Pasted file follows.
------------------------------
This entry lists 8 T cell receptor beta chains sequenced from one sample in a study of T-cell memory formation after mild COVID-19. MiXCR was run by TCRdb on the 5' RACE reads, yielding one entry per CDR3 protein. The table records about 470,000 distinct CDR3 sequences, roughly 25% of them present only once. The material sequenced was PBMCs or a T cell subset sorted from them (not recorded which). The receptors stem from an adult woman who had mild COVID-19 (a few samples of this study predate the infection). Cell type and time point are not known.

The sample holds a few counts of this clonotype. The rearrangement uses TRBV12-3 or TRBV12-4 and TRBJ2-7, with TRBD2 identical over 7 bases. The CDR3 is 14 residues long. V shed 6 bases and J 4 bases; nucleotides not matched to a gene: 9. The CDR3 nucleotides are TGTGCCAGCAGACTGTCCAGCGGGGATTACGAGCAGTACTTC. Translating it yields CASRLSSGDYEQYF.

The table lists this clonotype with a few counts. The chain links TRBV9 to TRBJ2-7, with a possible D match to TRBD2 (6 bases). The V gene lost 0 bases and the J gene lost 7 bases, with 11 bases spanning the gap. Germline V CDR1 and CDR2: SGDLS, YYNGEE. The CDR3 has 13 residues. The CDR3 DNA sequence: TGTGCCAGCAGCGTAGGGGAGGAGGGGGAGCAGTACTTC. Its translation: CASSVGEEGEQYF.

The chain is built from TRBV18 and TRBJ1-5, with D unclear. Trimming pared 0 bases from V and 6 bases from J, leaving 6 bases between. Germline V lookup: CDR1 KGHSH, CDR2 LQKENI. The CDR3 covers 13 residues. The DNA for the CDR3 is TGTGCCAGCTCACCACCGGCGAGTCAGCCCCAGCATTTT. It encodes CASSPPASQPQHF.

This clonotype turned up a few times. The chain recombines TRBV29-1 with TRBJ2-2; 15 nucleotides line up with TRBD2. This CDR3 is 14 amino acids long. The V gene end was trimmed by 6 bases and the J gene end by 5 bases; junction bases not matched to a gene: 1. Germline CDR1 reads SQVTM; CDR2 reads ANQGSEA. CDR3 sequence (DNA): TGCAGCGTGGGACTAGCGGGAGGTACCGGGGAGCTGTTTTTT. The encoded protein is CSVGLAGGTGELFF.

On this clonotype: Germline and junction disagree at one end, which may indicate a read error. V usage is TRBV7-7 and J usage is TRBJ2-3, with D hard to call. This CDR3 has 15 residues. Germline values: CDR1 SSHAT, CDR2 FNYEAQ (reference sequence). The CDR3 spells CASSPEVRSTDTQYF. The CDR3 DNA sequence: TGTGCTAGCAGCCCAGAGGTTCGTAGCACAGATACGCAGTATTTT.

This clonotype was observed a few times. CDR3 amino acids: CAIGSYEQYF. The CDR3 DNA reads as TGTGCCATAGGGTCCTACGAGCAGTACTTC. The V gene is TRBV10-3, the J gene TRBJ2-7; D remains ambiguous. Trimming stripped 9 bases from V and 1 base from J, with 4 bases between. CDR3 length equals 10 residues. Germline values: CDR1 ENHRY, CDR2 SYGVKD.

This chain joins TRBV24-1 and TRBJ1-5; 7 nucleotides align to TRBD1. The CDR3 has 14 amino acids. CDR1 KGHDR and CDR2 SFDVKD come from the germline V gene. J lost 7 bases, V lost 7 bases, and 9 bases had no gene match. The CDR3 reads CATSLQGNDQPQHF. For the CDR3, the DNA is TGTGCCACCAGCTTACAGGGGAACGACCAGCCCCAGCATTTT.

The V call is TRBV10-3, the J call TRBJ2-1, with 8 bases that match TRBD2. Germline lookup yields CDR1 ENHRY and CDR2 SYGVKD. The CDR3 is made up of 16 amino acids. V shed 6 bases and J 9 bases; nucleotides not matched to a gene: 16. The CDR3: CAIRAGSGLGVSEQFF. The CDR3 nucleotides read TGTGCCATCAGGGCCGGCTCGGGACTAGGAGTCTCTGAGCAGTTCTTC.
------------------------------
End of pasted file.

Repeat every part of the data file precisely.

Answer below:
This entry lists 8 T cell receptor beta chains sequenced from one sample in a study of T-cell memory formation after mild COVID-19. MiXCR was run by TCRdb on the 5' RACE reads, yielding one entry per CDR3 protein. The table records about 470,000 distinct CDR3 sequences, roughly 25% of them present only once. The material sequenced was PBMCs or a T cell subset sorted from them (not recorded which). The receptors stem from an adult woman who had mild COVID-19 (a few samples of this study predate the infection). Cell type and time point are not known.

The sample holds a few counts of this clonotype. The rearrangement uses TRBV12-3 or TRBV12-4 and TRBJ2-7, with TRBD2 identical over 7 bases. The CDR3 is 14 residues long. V shed 6 bases and J 4 bases; nucleotides not matched to a gene: 9. The CDR3 nucleotides are TGTGCCAGCAGACTGTCCAGCGGGGATTACGAGCAGTACTTC. Translating it yields CASRLSSGDYEQYF.

The table lists this clonotype with a few counts. The chain links TRBV9 to TRBJ2-7, with a possible D match to TRBD2 (6 bases). The V gene lost 0 bases and the J gene lost 7 bases, with 11 bases spanning the gap. Germline V CDR1 and CDR2: SGDLS, YYNGEE. The CDR3 has 13 residues. The CDR3 DNA sequence: TGTGCCAGCAGCGTAGGGGAGGAGGGGGAGCAGTACTTC. Its translation: CASSVGEEGEQYF.

The chain is built from TRBV18 and TRBJ1-5, with D unclear. Trimming pared 0 bases from V and 6 bases from J, leaving 6 bases between. Germline V lookup: CDR1 KGHSH, CDR2 LQKENI. The CDR3 covers 13 residues. The DNA for the CDR3 is TGTGCCAGCTCACCACCGGCGAGTCAGCCCCAGCATTTT. It encodes CASSPPASQPQHF.

This clonotype turned up a few times. The chain recombines TRBV29-1 with TRBJ2-2; 15 nucleotides line up with TRBD2. This CDR3 is 14 amino acids long. The V gene end was trimmed by 6 bases and the J gene end by 5 bases; junction bases not matched to a gene: 1. Germline CDR1 reads SQVTM; CDR2 reads ANQGSEA. CDR3 sequence (DNA): TGCAGCGTGGGACTAGCGGGAGGTACCGGGGAGCTGTTTTTT. The encoded protein is CSVGLAGGTGELFF.

On this clonotype: Germline and junction disagree at one end, which may indicate a read error. V usage is TRBV7-7 and J usage is TRBJ2-3, with D hard to call. This CDR3 has 15 residues. Germline values: CDR1 SSHAT, CDR2 FNYEAQ (reference sequence). The CDR3 spells CASSPEVRSTDTQYF. The CDR3 DNA sequence: TGTGCTAGCAGCCCAGAGGTTCGTAGCACAGATACGCAGTATTTT.

This clonotype was observed a few times. CDR3 amino acids: CAIGSYEQYF. The CDR3 DNA reads as TGTGCCATAGGGTCCTACGAGCAGTACTTC. The V gene is TRBV10-3, the J gene TRBJ2-7; D remains ambiguous. Trimming stripped 9 bases from V and 1 base from J, with 4 bases between. CDR3 length equals 10 residues. Germline values: CDR1 ENHRY, CDR2 SYGVKD.

This chain joins TRBV24-1 and TRBJ1-5; 7 nucleotides align to TRBD1. The CDR3 has 14 amino acids. CDR1 KGHDR and CDR2 SFDVKD come from the germline V gene. J lost 7 bases, V lost 7 bases, and 9 bases had no gene match. The CDR3 reads CATSLQGNDQPQHF. For the CDR3, the DNA is TGTGCCACCAGCTTACAGGGGAACGACCAGCCCCAGCATTTT.

The V call is TRBV10-3, the J call TRBJ2-1, with 8 bases that match TRBD2. Germline lookup yields CDR1 ENHRY and CDR2 SYGVKD. The CDR3 is made up of 16 amino acids. V shed 6 bases and J 9 bases; nucleotides not matched to a gene: 16. The CDR3: CAIRAGSGLGVSEQFF. The CDR3 nucleotides read TGTGCCATCAGGGCCGGCTCGGGACTAGGAGTCTCTGAGCAGTTCTTC.